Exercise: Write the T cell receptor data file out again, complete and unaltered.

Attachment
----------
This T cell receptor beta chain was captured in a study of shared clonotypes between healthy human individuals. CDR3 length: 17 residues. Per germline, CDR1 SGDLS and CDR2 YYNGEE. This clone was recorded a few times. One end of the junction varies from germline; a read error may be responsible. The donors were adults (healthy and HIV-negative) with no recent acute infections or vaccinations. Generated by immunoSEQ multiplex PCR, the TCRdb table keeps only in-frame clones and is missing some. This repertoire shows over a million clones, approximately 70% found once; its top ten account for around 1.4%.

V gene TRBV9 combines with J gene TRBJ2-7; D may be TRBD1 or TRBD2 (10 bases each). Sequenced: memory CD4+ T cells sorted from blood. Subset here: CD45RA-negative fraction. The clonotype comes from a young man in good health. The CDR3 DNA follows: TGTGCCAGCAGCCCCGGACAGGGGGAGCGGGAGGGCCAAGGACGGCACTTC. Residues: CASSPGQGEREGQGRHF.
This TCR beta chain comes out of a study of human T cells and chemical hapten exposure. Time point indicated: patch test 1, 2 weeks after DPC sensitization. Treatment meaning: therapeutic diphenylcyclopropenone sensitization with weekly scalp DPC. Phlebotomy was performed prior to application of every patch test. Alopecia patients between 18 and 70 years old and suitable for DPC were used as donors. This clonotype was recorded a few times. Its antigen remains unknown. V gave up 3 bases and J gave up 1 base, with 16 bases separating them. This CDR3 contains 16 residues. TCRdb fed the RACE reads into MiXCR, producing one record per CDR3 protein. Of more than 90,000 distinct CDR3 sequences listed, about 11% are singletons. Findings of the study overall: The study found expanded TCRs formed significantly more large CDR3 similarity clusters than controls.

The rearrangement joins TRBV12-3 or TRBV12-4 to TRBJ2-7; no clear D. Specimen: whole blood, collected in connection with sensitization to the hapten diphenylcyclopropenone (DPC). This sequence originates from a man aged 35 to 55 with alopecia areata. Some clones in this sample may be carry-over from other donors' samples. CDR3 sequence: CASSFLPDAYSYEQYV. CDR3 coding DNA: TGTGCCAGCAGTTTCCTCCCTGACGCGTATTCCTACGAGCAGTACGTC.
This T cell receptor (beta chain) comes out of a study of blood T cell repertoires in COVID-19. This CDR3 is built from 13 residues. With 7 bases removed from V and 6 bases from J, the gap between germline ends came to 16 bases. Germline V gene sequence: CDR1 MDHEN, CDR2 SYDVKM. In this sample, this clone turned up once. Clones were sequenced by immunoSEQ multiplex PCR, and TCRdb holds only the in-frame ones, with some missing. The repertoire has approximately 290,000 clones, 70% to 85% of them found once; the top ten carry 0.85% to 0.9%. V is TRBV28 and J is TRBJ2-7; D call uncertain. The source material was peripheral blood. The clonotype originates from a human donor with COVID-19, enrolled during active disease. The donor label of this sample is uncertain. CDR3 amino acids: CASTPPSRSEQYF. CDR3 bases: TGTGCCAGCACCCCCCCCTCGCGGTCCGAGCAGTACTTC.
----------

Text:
This T cell receptor beta chain was captured in a study of shared clonotypes between healthy human individuals. CDR3 length: 17 residues. Per germline, CDR1 SGDLS and CDR2 YYNGEE. This clone was recorded a few times. One end of the junction varies from germline; a read error may be responsible. The donors were adults (healthy and HIV-negative) with no recent acute infections or vaccinations. Generated by immunoSEQ multiplex PCR, the TCRdb table keeps only in-frame clones and is missing some. This repertoire shows over a million clones, approximately 70% found once; its top ten account for around 1.4%.

V gene TRBV9 combines with J gene TRBJ2-7; D may be TRBD1 or TRBD2 (10 bases each). Sequenced: memory CD4+ T cells sorted from blood. Subset here: CD45RA-negative fraction. The clonotype comes from a young man in good health. The CDR3 DNA follows: TGTGCCAGCAGCCCCGGACAGGGGGAGCGGGAGGGCCAAGGACGGCACTTC. Residues: CASSPGQGEREGQGRHF.
This TCR beta chain comes out of a study of human T cells and chemical hapten exposure. Time point indicated: patch test 1, 2 weeks after DPC sensitization. Treatment meaning: therapeutic diphenylcyclopropenone sensitization with weekly scalp DPC. Phlebotomy was performed prior to application of every patch test. Alopecia patients between 18 and 70 years old and suitable for DPC were used as donors. This clonotype was recorded a few times. Its antigen remains unknown. V gave up 3 bases and J gave up 1 base, with 16 bases separating them. This CDR3 contains 16 residues. TCRdb fed the RACE reads into MiXCR, producing one record per CDR3 protein. Of more than 90,000 distinct CDR3 sequences listed, about 11% are singletons. Findings of the study overall: The study found expanded TCRs formed significantly more large CDR3 similarity clusters than controls.

The rearrangement joins TRBV12-3 or TRBV12-4 to TRBJ2-7; no clear D. Specimen: whole blood, collected in connection with sensitization to the hapten diphenylcyclopropenone (DPC). This sequence originates from a man aged 35 to 55 with alopecia areata. Some clones in this sample may be carry-over from other donors' samples. CDR3 sequence: CASSFLPDAYSYEQYV. CDR3 coding DNA: TGTGCCAGCAGTTTCCTCCCTGACGCGTATTCCTACGAGCAGTACGTC.
This T cell receptor (beta chain) comes out of a study of blood T cell repertoires in COVID-19. This CDR3 is built from 13 residues. With 7 bases removed from V and 6 bases from J, the gap between germline ends came to 16 bases. Germline V gene sequence: CDR1 MDHEN, CDR2 SYDVKM. In this sample, this clone turned up once. Clones were sequenced by immunoSEQ multiplex PCR, and TCRdb holds only the in-frame ones, with some missing. The repertoire has approximately 290,000 clones, 70% to 85% of them found once; the top ten carry 0.85% to 0.9%. V is TRBV28 and J is TRBJ2-7; D call uncertain. The source material was peripheral blood. The clonotype originates from a human donor with COVID-19, enrolled during active disease. The donor label of this sample is uncertain. CDR3 amino acids: CASTPPSRSEQYF. CDR3 bases: TGTGCCAGCACCCCCCCCTCGCGGTCCGAGCAGTACTTC.